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Many epidemiological studies were conducted for studying
Lyme borreliosis (LB) which represents a new global public health problem. It is now the most common vector-borne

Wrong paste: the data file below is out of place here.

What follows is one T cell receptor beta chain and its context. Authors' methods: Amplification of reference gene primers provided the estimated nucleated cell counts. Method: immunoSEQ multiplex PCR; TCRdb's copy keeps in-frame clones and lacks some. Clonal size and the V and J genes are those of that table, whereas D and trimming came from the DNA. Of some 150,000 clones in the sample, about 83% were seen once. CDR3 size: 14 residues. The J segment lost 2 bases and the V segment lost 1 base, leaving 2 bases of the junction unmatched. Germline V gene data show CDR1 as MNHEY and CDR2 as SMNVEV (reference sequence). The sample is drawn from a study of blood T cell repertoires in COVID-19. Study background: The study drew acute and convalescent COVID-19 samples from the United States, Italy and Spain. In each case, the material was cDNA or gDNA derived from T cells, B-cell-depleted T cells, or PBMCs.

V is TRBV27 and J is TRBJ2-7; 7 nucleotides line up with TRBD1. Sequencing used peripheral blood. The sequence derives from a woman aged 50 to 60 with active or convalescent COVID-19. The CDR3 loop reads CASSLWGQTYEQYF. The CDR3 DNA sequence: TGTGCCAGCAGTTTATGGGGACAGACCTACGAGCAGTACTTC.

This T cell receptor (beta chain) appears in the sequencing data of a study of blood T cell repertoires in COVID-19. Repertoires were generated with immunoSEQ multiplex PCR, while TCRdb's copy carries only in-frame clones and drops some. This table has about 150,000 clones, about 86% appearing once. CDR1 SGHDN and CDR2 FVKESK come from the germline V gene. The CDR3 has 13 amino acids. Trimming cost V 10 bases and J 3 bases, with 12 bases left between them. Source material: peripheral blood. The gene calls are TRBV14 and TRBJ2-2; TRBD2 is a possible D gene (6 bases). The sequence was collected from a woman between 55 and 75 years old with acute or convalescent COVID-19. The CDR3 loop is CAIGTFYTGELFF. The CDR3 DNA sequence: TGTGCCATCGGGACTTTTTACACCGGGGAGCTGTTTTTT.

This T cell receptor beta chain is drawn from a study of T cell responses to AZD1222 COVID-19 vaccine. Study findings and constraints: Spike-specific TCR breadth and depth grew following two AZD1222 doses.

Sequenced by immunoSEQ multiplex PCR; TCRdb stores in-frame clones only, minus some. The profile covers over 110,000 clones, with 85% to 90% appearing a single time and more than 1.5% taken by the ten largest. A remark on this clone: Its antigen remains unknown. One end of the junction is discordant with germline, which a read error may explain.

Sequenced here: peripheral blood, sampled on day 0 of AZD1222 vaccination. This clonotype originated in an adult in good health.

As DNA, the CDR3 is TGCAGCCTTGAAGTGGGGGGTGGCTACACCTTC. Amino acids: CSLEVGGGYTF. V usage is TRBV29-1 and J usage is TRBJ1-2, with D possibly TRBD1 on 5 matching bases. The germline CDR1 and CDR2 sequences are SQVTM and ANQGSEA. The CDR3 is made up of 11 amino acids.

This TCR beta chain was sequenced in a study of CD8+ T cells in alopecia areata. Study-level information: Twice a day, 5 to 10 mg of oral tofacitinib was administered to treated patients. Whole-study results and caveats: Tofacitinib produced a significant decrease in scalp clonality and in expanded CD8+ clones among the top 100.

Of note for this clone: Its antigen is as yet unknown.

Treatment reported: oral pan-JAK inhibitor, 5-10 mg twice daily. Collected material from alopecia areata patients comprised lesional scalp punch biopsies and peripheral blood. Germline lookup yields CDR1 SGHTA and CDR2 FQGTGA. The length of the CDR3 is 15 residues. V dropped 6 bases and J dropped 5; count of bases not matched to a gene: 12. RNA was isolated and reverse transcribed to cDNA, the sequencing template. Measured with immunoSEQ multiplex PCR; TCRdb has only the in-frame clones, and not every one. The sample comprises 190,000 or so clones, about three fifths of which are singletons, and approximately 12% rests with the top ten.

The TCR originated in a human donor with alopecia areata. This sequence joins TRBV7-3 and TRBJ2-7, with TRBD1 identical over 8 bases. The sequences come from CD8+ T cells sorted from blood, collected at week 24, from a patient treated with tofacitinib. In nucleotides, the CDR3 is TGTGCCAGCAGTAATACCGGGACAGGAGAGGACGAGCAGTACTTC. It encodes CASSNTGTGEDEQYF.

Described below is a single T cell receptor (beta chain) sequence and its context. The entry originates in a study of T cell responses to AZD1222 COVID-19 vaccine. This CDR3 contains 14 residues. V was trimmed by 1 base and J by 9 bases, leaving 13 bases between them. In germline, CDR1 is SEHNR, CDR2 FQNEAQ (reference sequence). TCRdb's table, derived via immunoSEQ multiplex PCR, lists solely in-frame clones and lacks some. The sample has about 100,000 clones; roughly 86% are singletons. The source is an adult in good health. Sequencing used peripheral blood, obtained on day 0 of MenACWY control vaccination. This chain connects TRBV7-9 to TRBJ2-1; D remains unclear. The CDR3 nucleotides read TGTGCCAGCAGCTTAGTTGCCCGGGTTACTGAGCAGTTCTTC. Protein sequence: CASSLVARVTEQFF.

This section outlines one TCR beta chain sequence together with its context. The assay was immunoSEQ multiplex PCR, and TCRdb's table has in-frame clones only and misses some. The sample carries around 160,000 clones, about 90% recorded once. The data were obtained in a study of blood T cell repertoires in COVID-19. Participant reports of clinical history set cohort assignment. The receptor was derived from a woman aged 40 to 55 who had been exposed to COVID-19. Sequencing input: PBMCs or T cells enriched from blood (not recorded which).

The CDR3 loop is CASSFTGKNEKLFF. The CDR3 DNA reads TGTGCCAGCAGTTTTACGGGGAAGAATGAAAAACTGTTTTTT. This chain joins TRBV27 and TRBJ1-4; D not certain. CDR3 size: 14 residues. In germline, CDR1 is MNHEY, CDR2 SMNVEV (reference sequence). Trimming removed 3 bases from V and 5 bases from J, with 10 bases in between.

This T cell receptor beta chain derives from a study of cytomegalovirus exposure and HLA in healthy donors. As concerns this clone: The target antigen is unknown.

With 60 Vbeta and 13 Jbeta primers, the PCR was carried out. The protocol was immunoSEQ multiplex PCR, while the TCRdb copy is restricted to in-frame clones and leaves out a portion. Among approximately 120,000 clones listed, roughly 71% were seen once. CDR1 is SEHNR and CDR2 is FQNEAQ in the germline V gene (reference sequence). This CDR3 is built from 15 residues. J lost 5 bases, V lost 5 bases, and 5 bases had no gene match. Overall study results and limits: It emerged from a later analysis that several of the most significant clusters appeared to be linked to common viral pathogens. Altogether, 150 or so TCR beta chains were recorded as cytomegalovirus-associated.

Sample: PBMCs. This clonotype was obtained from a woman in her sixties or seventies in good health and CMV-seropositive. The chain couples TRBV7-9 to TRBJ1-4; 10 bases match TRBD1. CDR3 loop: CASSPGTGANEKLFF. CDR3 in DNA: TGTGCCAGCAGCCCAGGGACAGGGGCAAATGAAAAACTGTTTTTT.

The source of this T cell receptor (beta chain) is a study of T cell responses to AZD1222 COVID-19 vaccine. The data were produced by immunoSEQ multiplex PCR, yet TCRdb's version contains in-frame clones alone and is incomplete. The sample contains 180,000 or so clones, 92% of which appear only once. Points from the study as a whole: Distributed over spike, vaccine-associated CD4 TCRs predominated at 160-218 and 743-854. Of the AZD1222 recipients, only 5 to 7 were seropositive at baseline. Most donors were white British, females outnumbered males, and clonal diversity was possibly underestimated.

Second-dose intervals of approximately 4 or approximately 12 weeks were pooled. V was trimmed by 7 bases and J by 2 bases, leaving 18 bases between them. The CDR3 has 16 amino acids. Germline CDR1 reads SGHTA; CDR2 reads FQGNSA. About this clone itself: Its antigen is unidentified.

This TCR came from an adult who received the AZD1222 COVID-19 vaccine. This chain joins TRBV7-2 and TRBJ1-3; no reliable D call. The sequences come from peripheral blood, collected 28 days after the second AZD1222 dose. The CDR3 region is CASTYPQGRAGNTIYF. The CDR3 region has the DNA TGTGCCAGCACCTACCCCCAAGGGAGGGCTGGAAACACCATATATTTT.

disease in Europe and North America. The causative agent Borrelia burgdorferi sl is a bacterial species complex comprising 12 delineated and named species. In North Africa, few studies based on clinical and serological features, have suggested that LB could occur. Indeed, recent studies conducted in Tunisia, Algeria and Morocco have showm that Ixodes ricinus is present in cooler and humid area of these regions. These studies also revealed that this species is a vector of B. burgdorferi sl with high prevalence of infection. Using IFI and PCR tests, the mean rate of Borrelia-infection ranged from 50 to 60% in I. ricinus adult collected in Tunisia and Morocco and from 30 to 40% in nymphs; in contrast, the prevalence in larvae is less than 2.5%. Several strains of B. burgdorfer were isolated from adult and nymph I ricinus collected in Tunisia and Morocco. The identification of these strains and DNAs directly extracted from Ixodes was done by PCR-RFLP and sequence analysis. The results showed that B. lusitaniae (genotypes Poti B2 and Poti B3) is the predominant species circulating in I. ricinus in Tunisia and Morocco, B. garinii and B. burgdorferi ss and B lusitaniae were also present but very rare. These results provide the evidence for the existence of B. burgdorferi sl in North Africa; however, the impact of LB in the human population seem to be negligible and the seroprevalence of Borrelia in forest workers (considered as population at high risk) in Tunisia is less than 4%.